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Uncharted 4 Characters are Mutants with 500 Facial Bones

Naughty Dog has revealed that Uncharted 4 character animations contain around 500 facial bones

The average human typically has fourteen bones in their face, so to hear that Uncharted 4’s characters have over 500 bones mean one thing. They’re mutants, either that or Naughty Dog is harnessing the power of the PlayStation 4 to push development and graphics much further than before. Personally I’d prefer to go with the former. Mutants.

Speaking with GamesTM Josh Scherr and and lead designer Ricky Cambier said that thanks to the PlayStation 4’s power, they’ve managed to create much more detailed and flexible facial animations, allowing for the user experience more realism from the character such as Nate grimacing with effort as he climbs.

Scherr explained this in more detail:

“We’ve completely revamped our facial animation systems. The previous Uncharted games, and in The Last Of Us, the characters all had about 90 to 100 ‘bones’ in their faces which we used to moved the meshes around. Think about that, about how detailed Joel and Ellie’s pained facial expressions were, how well the game captured the respective actors’ – Troy Baker and Ashley Johnson – seminal roles. All that was achieved on the old tech.”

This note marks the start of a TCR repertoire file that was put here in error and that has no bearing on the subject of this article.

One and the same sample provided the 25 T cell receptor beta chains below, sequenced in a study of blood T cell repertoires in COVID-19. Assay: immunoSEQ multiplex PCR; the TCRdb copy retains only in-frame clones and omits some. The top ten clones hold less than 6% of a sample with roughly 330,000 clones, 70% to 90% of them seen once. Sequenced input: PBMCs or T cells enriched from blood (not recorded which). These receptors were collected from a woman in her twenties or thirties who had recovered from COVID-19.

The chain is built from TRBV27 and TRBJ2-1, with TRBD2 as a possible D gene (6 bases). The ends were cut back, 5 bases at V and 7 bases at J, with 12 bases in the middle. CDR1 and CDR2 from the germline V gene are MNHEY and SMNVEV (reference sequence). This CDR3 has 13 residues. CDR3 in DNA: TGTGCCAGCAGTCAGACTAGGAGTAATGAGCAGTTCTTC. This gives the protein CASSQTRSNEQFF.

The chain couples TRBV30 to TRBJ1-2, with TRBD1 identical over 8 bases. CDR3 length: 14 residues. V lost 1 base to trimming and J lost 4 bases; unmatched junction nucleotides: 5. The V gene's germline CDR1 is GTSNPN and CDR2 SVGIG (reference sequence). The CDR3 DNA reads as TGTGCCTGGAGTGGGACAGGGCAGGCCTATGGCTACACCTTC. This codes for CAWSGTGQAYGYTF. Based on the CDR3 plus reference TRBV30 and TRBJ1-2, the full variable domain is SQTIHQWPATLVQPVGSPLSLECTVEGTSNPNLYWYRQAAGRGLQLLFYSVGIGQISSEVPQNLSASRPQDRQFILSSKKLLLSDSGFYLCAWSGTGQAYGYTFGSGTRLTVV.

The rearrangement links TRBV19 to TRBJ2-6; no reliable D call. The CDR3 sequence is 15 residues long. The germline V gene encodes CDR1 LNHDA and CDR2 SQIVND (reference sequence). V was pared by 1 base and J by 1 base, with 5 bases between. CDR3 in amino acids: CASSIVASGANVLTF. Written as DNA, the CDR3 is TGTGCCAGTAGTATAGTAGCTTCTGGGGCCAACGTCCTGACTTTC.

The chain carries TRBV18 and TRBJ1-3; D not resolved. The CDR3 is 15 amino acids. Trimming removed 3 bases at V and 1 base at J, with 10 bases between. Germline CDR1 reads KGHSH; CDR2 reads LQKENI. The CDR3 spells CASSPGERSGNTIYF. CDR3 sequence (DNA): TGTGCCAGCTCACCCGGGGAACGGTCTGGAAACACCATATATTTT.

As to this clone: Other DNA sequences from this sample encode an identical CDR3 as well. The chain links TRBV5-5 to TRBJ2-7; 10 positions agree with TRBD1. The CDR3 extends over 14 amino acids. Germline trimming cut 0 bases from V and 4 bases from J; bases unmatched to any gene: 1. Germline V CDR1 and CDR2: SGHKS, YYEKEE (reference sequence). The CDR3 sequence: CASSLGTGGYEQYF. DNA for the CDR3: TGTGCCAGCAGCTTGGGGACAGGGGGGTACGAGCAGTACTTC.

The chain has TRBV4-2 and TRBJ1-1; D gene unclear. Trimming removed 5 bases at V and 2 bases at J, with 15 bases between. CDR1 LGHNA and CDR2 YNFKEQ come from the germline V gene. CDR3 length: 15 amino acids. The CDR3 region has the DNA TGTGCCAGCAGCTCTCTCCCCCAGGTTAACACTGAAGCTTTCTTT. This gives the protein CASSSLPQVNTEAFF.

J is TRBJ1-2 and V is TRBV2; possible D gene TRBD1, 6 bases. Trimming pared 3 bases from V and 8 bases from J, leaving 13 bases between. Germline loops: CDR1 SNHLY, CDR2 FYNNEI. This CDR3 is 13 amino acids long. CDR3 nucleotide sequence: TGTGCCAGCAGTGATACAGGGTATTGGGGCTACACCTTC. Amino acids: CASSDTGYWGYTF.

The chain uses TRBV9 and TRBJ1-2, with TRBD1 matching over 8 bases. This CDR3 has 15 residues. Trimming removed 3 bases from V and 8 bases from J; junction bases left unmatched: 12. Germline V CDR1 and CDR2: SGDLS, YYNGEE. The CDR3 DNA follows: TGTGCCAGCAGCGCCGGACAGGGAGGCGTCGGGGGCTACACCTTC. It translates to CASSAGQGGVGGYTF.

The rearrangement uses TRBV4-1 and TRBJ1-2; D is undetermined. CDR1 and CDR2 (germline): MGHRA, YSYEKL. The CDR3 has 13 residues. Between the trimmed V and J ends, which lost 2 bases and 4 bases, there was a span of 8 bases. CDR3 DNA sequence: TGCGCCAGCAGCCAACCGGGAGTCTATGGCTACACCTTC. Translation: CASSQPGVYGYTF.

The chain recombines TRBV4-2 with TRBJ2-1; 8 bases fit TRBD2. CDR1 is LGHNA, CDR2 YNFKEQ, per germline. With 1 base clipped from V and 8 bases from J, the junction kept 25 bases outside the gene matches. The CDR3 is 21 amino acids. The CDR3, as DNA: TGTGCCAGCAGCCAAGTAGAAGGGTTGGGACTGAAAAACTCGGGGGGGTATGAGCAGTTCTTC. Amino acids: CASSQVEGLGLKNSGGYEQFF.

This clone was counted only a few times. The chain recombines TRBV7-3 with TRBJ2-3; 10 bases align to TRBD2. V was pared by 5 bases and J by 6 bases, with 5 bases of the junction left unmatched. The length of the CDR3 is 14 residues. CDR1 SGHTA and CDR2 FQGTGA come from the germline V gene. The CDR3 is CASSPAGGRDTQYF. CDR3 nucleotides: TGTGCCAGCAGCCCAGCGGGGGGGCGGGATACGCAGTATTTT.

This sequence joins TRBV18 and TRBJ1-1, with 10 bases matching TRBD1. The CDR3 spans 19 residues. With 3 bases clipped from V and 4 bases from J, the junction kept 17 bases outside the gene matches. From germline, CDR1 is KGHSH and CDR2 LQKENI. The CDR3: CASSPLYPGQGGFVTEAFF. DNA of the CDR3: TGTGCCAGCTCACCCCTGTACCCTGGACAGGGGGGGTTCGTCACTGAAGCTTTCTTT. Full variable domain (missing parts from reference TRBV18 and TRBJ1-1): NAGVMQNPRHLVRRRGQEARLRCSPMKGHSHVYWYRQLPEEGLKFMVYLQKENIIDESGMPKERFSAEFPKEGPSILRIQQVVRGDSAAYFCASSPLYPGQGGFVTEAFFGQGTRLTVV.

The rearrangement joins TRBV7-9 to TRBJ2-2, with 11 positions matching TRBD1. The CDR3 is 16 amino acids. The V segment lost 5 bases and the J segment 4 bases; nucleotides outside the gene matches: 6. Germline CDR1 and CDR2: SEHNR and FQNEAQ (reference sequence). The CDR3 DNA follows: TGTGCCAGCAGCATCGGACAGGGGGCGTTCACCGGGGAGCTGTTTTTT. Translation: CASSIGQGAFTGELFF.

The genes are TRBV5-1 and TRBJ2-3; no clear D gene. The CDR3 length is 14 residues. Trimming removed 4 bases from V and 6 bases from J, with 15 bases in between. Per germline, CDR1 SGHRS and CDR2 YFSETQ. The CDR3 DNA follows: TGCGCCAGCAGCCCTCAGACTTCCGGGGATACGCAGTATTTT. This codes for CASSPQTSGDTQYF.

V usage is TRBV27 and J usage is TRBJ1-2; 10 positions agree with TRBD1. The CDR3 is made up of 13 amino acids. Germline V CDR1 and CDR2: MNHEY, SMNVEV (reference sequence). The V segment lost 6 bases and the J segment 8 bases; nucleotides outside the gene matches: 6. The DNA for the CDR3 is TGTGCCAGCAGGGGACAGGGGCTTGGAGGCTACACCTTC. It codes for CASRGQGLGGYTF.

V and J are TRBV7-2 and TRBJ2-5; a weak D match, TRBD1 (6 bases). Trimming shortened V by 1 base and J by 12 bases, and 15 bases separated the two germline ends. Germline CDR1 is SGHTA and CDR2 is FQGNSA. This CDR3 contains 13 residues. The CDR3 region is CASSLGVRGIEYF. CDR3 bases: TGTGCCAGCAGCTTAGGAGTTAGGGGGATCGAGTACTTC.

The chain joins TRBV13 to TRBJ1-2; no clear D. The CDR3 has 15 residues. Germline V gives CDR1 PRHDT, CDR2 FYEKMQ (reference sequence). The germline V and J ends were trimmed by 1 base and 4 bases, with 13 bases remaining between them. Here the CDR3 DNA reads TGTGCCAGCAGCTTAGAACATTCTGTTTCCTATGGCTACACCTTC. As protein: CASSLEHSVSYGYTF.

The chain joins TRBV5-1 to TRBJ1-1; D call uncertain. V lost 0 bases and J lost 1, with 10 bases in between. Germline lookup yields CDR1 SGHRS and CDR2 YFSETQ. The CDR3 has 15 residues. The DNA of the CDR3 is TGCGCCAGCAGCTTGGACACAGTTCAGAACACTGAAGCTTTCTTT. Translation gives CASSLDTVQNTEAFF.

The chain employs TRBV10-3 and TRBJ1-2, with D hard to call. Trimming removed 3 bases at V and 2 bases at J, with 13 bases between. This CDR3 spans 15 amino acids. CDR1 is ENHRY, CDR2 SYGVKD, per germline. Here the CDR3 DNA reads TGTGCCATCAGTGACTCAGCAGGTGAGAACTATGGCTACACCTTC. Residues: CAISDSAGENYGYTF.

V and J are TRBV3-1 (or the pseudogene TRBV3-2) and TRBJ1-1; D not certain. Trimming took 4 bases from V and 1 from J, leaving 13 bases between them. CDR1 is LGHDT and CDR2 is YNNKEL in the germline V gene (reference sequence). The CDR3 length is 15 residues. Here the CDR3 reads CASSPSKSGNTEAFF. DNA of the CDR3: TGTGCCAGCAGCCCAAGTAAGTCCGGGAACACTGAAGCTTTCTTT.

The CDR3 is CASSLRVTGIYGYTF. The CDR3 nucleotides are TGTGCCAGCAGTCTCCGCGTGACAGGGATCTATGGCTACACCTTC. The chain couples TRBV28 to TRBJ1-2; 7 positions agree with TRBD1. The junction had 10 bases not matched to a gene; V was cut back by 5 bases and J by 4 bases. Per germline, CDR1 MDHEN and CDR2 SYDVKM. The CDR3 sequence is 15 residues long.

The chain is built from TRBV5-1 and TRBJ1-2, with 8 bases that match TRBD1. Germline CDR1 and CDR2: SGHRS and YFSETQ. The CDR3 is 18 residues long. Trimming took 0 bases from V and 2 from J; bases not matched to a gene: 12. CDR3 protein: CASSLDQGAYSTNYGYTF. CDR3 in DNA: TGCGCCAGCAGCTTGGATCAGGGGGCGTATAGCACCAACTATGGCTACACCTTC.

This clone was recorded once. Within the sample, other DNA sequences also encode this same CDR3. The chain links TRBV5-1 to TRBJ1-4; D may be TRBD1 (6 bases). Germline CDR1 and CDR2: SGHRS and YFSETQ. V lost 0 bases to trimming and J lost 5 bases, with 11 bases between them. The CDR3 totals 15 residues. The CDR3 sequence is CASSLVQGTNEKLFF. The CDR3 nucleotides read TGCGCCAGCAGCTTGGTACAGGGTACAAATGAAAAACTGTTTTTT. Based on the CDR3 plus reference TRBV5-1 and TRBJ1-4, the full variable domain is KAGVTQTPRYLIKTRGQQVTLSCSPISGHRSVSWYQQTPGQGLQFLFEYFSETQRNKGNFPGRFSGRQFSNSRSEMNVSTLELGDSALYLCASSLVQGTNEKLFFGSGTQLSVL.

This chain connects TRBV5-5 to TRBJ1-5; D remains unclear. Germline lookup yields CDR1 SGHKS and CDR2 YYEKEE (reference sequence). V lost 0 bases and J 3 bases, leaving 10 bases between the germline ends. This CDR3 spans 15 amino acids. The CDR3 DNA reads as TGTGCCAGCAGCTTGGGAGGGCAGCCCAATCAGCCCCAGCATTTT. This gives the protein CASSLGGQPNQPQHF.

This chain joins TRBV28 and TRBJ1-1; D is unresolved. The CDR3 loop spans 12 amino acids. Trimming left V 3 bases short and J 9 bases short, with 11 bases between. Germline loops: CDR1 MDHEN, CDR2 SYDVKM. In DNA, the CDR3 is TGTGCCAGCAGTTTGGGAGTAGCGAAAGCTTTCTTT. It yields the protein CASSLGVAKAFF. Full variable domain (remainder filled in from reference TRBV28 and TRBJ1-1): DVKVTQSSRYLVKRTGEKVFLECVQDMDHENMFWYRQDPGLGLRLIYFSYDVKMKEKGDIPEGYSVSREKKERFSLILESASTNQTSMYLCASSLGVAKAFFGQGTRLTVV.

“Now, the faces have anywhere between 300 and 500 bones.”

This increased level of fidelity found in the upcoming game will of course allow players to empathise more with the characters as they see them physically struggle with activities and pain with facial expressions. This, according to Naughty Dog isn’t just a technical marvel, it’s something much more immersive than that. It seems the developer is more interested in setting moods than creating something photorealistic, but with the power of the PlayStation 4 they can do that, and more.

“We still do all the same sort of things we did with our previous games. But now, we can just have more of it. For example, on older games, some of the animations might have been sampled at 10 or 15 frames per second to save memory. That would have just been interpolated by our code [to run at 30 in-game]. While that looked fine, we can now afford to record it at 30 frames per second so that the animation looks that much smoother.

The article dives further into the development of the game, so head on over to GamesTM for a much more detailed explanation of the process.

Uncharted 4: A Thief’s End is set to launch in the first half of 2016 following a delay. We’re also expecting to see a lot more of the game at E3 2015.

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